Editor: Please tell our readers about your background in accounting.
Downey: I am an Audit Partner with Amper Politziner & Mattia LLP with over 30 years of experience with public and private companies. I serve as Audit Partner in the firm's International Services Group and I am Co-Director of Amper's Technology Group. I oversee the audits of many of the firm's publicly held clients, which includes those with international operations.
Editor: On what date has the SEC mandated the transition from GAAP to International Financial Standards Reporting? Will some companies be affected earlier? Why is it important for companies to begin planning now?
Downey: The first step in this process occurred in November 2007 when the Securities and Exchange Commission ("SEC") dropped the requirement for foreign companies with U.S. listings to reconcile their financial statements that are in accordance with International Financial Reporting Standards ("IFRS") to U.S. Generally Accepted Accounting Principals ("GAAP"). This change was effective for foreign companies and was applicable to financial statements for financial years ending after November 15, 2007. Then on August 27, 2008, the SEC proposed a Roadmap that could require U.S. issuers to switch to IFRS beginning in 2014. The plan calls for a voluntary, early adoption of IFRS by some large U.S. multinational companies in 2010, followed by an SEC decision in 2011, subject to certain conditions being met. The proposed transition to IFRS would be phased in over a three year period, beginning with large U.S. companies in 2014, followed by mid-sized companies in 2015 and small companies in 2016.
This change will be one of the most fundamental changes in U.S. business in decades and the planning needs to begin sooner rather than later. Currently IFRS is required in more than 100 countries, including members of the European Union. Canada will be required to adopt IFRS by 2011. It is important that Management fully understands the impact a move to IFRS will have on their organization. The plan, among other things, should include an assessment of the organization's readiness, identifies priorities and a timeframe for implementation. It is important that companies begin to plan now in order to get a better sense of the type of change the organization can expect when it is time to convert to IFRS.
Management should not be alone in this process; the full support of the company's board of directors and audit committee is critical to the success of the project. Management should inform the board and audit committee on a regular basis about its plan and progress. It would probably be a good idea for the board/audit committee to include a IFRS conversion as a standing agenda item.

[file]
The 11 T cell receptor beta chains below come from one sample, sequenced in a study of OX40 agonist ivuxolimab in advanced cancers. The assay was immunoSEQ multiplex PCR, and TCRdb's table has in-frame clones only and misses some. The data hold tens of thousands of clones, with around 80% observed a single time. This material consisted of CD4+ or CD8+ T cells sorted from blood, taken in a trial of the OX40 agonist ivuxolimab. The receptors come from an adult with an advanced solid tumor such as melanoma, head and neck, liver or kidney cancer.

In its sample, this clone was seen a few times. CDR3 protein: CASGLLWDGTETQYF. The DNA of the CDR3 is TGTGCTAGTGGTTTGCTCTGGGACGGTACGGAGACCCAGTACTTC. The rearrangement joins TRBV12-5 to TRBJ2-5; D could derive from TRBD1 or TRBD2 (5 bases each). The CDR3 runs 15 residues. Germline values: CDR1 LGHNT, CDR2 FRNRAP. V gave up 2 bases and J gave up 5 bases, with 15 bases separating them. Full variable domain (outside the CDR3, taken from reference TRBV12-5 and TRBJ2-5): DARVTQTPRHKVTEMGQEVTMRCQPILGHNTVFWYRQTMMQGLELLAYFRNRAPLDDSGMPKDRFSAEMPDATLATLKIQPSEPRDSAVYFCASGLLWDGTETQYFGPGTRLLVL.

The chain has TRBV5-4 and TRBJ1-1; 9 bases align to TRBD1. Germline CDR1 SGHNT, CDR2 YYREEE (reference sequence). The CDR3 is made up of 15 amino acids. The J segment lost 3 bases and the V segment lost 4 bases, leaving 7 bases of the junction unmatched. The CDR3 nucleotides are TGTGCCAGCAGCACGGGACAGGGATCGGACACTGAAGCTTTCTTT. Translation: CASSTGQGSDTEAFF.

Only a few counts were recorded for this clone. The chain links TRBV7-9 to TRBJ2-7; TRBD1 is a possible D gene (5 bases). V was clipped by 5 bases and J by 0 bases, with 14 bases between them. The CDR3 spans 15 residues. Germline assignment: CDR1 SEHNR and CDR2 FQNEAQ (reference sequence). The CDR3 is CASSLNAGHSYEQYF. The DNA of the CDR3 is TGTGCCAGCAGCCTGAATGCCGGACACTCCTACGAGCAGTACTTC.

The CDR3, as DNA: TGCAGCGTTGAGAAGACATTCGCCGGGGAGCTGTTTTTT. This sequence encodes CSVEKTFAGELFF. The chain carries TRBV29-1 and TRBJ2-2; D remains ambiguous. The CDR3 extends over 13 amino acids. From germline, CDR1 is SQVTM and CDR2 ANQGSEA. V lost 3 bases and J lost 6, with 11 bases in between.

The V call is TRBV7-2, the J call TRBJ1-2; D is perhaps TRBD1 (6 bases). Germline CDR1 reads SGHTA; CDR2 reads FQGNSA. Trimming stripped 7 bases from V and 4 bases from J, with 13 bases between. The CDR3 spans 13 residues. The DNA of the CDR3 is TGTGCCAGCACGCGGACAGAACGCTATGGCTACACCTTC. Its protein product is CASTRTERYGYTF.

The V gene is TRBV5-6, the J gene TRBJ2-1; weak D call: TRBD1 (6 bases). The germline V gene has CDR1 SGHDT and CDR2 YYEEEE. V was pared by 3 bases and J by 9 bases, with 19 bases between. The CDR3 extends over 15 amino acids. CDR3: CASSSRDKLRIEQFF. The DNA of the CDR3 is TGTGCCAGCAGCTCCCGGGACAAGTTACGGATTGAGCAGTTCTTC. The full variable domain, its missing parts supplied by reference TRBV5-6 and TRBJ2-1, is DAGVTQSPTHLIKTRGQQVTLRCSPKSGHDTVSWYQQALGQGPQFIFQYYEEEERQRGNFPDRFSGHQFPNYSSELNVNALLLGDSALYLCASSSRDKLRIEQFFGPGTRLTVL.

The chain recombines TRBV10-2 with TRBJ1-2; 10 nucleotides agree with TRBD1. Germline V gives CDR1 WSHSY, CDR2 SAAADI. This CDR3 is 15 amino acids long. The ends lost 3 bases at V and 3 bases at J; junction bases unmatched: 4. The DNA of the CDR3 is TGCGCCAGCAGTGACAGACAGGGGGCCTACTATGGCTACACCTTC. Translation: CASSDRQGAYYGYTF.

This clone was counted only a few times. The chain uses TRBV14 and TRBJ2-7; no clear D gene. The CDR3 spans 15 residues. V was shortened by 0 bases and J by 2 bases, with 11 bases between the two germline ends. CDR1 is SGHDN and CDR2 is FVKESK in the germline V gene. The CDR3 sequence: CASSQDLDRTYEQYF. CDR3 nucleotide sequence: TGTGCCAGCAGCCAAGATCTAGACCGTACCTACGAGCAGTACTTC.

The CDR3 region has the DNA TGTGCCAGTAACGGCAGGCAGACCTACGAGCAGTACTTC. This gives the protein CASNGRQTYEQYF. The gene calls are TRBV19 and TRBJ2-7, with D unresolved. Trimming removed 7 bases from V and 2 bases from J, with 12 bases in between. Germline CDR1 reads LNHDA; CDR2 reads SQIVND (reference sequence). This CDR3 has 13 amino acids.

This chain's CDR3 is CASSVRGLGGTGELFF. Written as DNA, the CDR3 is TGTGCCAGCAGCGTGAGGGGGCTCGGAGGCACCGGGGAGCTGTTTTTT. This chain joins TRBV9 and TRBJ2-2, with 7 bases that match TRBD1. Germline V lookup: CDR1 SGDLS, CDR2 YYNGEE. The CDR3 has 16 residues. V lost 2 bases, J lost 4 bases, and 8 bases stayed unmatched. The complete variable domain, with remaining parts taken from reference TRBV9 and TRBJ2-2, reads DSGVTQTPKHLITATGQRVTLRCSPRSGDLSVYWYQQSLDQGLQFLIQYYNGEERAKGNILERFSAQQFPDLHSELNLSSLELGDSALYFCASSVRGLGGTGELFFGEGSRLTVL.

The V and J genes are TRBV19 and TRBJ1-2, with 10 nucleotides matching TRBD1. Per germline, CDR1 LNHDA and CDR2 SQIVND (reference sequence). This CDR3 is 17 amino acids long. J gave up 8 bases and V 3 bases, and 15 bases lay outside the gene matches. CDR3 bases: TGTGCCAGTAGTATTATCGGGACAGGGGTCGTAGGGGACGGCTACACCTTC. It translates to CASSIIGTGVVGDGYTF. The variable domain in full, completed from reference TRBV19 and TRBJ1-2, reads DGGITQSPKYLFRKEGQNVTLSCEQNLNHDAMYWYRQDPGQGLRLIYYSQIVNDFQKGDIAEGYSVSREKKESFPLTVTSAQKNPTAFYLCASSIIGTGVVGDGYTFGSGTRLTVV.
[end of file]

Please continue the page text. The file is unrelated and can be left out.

Not only will this change affect companies but business schools and universities will also feel the impact as they will need to re-tool their curricula to prepare for the new generation of graduates and CPAs to handle IFRS.
Editor: What types of companies will be most affected in terms of comprehensive change?
Downey: All U.S. publicly traded companies will be affected by this proposal; however each company will face its own set of hurdles. Specifically, Companies need to address the impact of this change on information technology systems, organizational issues, such as investor relations, employee training and other business relationships. The transition cost will be significant for some companies especially in the area of retraining employees and information technology and system changes. Then again, those costs are anticipated to be recouped within a few years because financial reporting will be more consistent under IFRS. In addition, IFRS will help companies with global operations streamline their financial reporting process.
Editor: Will there be two systems of reporting - GAAP and IFRS - during the transition period? Do you expect some companies will wish to run the two systems in parallel before filing only IFRS statements?
Downey: Yes. Keep in mind that companies will be going through a fundamental change in their financial systems and reporting infrastructure. These changes will require adjustments to financial reporting systems, existing interfaces and underlying databases. The transition from U.S. GAAP to IFRS can result in additional reporting requirements in complex areas such as taxes, financial instruments, share-based payments and fixed assets, to name a few. System adjustments will be necessary to address these complex areas but it will also require changes to chart of accounts and general ledgers. This may lead to some companies maintaining multiple general ledgers, such as one under U.S. GAAP and another under IFRS. However, in the long term the conversion to IFRS may provide the opportunity for companies to streamline their financial reporting systems. Proper planning will be critical in assessing the impact on a company's technology infrastructure and the related costs.
Editor: Will changes in fundamental results require renegotiation of loan covenants in financial agreements?
Downey: An important step in this conversion process is understanding what are the key differences between U.S. GAAP and IFRS. Some of these differences will be significant and require a meaningful amount of time and effort to analyze, and some will be minor modifications. Identifying these differences and determining the level of effort by management to address these changes is a critical step in developing an IFRS strategy.Specifically, certain key performance indicators, such as net income, debt to equity ratios, used by lenders in loan agreements will probably change. Companies may need to explain to lenders that these differences are not a result of changes in the business operations but as a result of changes in the accounting standards. Advising lenders in advance of these changes will avoid misunderstandings of the financial results. A complete review of contracts and agreements containing financial covenants will likely be required.